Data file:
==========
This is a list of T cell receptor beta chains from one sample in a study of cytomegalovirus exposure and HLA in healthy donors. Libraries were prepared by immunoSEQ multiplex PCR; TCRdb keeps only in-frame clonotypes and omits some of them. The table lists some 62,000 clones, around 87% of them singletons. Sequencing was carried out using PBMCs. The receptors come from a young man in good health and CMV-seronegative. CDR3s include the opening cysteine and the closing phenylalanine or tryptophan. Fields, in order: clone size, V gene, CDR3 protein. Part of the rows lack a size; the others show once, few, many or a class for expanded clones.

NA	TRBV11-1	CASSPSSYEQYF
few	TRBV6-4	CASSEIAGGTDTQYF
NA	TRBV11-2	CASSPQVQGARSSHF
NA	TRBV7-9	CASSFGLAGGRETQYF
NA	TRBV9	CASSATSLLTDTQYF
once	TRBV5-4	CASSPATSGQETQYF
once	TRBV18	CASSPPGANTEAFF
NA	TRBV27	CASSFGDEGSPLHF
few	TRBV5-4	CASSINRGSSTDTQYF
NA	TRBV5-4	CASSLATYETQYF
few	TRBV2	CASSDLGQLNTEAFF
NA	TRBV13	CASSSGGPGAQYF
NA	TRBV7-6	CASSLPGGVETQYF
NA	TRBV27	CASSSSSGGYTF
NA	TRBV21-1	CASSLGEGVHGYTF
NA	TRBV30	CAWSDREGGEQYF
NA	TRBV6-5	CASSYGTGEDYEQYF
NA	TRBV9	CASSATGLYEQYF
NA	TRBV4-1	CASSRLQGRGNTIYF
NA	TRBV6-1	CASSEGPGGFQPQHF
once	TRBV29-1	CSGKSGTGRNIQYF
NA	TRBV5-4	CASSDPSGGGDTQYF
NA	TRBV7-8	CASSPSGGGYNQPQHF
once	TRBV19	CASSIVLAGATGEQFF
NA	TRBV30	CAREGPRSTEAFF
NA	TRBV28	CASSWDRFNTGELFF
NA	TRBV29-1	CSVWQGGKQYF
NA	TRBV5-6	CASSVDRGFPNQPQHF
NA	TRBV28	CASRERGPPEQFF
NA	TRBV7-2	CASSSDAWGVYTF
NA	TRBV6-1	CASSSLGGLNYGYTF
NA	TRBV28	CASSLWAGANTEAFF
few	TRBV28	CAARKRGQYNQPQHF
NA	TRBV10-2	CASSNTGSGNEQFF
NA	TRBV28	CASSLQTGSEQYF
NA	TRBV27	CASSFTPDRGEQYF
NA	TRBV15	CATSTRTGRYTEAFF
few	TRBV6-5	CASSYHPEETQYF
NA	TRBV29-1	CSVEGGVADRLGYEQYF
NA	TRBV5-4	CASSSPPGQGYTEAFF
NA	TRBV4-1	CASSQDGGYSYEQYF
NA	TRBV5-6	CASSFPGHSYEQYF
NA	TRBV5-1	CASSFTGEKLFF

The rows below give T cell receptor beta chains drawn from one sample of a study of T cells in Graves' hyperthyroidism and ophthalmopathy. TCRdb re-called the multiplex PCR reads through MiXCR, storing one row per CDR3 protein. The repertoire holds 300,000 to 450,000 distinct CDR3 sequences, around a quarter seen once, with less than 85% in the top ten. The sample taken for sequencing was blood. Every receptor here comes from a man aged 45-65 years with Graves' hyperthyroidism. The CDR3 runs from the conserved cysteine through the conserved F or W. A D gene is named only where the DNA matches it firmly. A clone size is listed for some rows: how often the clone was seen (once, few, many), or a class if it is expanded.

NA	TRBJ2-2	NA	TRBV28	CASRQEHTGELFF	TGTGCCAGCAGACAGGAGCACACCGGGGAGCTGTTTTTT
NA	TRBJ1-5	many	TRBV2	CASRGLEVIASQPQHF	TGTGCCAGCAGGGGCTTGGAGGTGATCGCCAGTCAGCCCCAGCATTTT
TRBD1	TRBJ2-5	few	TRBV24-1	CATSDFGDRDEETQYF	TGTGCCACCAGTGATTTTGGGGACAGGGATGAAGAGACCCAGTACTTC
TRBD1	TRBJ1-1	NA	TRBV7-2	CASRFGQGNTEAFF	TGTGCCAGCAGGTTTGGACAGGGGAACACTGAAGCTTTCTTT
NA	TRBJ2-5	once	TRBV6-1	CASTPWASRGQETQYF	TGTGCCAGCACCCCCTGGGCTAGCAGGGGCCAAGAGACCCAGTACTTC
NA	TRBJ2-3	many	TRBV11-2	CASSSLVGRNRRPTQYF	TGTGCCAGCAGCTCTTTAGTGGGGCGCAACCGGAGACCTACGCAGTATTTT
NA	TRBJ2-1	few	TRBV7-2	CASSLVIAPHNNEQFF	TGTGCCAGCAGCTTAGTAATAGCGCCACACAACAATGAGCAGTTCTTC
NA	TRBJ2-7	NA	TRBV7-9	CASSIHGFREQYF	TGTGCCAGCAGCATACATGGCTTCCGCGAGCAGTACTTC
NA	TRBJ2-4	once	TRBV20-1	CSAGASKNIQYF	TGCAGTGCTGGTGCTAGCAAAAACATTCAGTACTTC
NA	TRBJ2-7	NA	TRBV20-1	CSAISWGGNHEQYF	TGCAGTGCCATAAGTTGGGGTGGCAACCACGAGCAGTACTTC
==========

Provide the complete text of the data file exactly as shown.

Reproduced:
This is a list of T cell receptor beta chains from one sample in a study of cytomegalovirus exposure and HLA in healthy donors. Libraries were prepared by immunoSEQ multiplex PCR; TCRdb keeps only in-frame clonotypes and omits some of them. The table lists some 62,000 clones, around 87% of them singletons. Sequencing was carried out using PBMCs. The receptors come from a young man in good health and CMV-seronegative. CDR3s include the opening cysteine and the closing phenylalanine or tryptophan. Fields, in order: clone size, V gene, CDR3 protein. Part of the rows lack a size; the others show once, few, many or a class for expanded clones.

NA	TRBV11-1	CASSPSSYEQYF
few	TRBV6-4	CASSEIAGGTDTQYF
NA	TRBV11-2	CASSPQVQGARSSHF
NA	TRBV7-9	CASSFGLAGGRETQYF
NA	TRBV9	CASSATSLLTDTQYF
once	TRBV5-4	CASSPATSGQETQYF
once	TRBV18	CASSPPGANTEAFF
NA	TRBV27	CASSFGDEGSPLHF
few	TRBV5-4	CASSINRGSSTDTQYF
NA	TRBV5-4	CASSLATYETQYF
few	TRBV2	CASSDLGQLNTEAFF
NA	TRBV13	CASSSGGPGAQYF
NA	TRBV7-6	CASSLPGGVETQYF
NA	TRBV27	CASSSSSGGYTF
NA	TRBV21-1	CASSLGEGVHGYTF
NA	TRBV30	CAWSDREGGEQYF
NA	TRBV6-5	CASSYGTGEDYEQYF
NA	TRBV9	CASSATGLYEQYF
NA	TRBV4-1	CASSRLQGRGNTIYF
NA	TRBV6-1	CASSEGPGGFQPQHF
once	TRBV29-1	CSGKSGTGRNIQYF
NA	TRBV5-4	CASSDPSGGGDTQYF
NA	TRBV7-8	CASSPSGGGYNQPQHF
once	TRBV19	CASSIVLAGATGEQFF
NA	TRBV30	CAREGPRSTEAFF
NA	TRBV28	CASSWDRFNTGELFF
NA	TRBV29-1	CSVWQGGKQYF
NA	TRBV5-6	CASSVDRGFPNQPQHF
NA	TRBV28	CASRERGPPEQFF
NA	TRBV7-2	CASSSDAWGVYTF
NA	TRBV6-1	CASSSLGGLNYGYTF
NA	TRBV28	CASSLWAGANTEAFF
few	TRBV28	CAARKRGQYNQPQHF
NA	TRBV10-2	CASSNTGSGNEQFF
NA	TRBV28	CASSLQTGSEQYF
NA	TRBV27	CASSFTPDRGEQYF
NA	TRBV15	CATSTRTGRYTEAFF
few	TRBV6-5	CASSYHPEETQYF
NA	TRBV29-1	CSVEGGVADRLGYEQYF
NA	TRBV5-4	CASSSPPGQGYTEAFF
NA	TRBV4-1	CASSQDGGYSYEQYF
NA	TRBV5-6	CASSFPGHSYEQYF
NA	TRBV5-1	CASSFTGEKLFF

The rows below give T cell receptor beta chains drawn from one sample of a study of T cells in Graves' hyperthyroidism and ophthalmopathy. TCRdb re-called the multiplex PCR reads through MiXCR, storing one row per CDR3 protein. The repertoire holds 300,000 to 450,000 distinct CDR3 sequences, around a quarter seen once, with less than 85% in the top ten. The sample taken for sequencing was blood. Every receptor here comes from a man aged 45-65 years with Graves' hyperthyroidism. The CDR3 runs from the conserved cysteine through the conserved F or W. A D gene is named only where the DNA matches it firmly. A clone size is listed for some rows: how often the clone was seen (once, few, many), or a class if it is expanded.

NA	TRBJ2-2	NA	TRBV28	CASRQEHTGELFF	TGTGCCAGCAGACAGGAGCACACCGGGGAGCTGTTTTTT
NA	TRBJ1-5	many	TRBV2	CASRGLEVIASQPQHF	TGTGCCAGCAGGGGCTTGGAGGTGATCGCCAGTCAGCCCCAGCATTTT
TRBD1	TRBJ2-5	few	TRBV24-1	CATSDFGDRDEETQYF	TGTGCCACCAGTGATTTTGGGGACAGGGATGAAGAGACCCAGTACTTC
TRBD1	TRBJ1-1	NA	TRBV7-2	CASRFGQGNTEAFF	TGTGCCAGCAGGTTTGGACAGGGGAACACTGAAGCTTTCTTT
NA	TRBJ2-5	once	TRBV6-1	CASTPWASRGQETQYF	TGTGCCAGCACCCCCTGGGCTAGCAGGGGCCAAGAGACCCAGTACTTC
NA	TRBJ2-3	many	TRBV11-2	CASSSLVGRNRRPTQYF	TGTGCCAGCAGCTCTTTAGTGGGGCGCAACCGGAGACCTACGCAGTATTTT
NA	TRBJ2-1	few	TRBV7-2	CASSLVIAPHNNEQFF	TGTGCCAGCAGCTTAGTAATAGCGCCACACAACAATGAGCAGTTCTTC
NA	TRBJ2-7	NA	TRBV7-9	CASSIHGFREQYF	TGTGCCAGCAGCATACATGGCTTCCGCGAGCAGTACTTC
NA	TRBJ2-4	once	TRBV20-1	CSAGASKNIQYF	TGCAGTGCTGGTGCTAGCAAAAACATTCAGTACTTC
NA	TRBJ2-7	NA	TRBV20-1	CSAISWGGNHEQYF	TGCAGTGCCATAAGTTGGGGTGGCAACCACGAGCAGTACTTC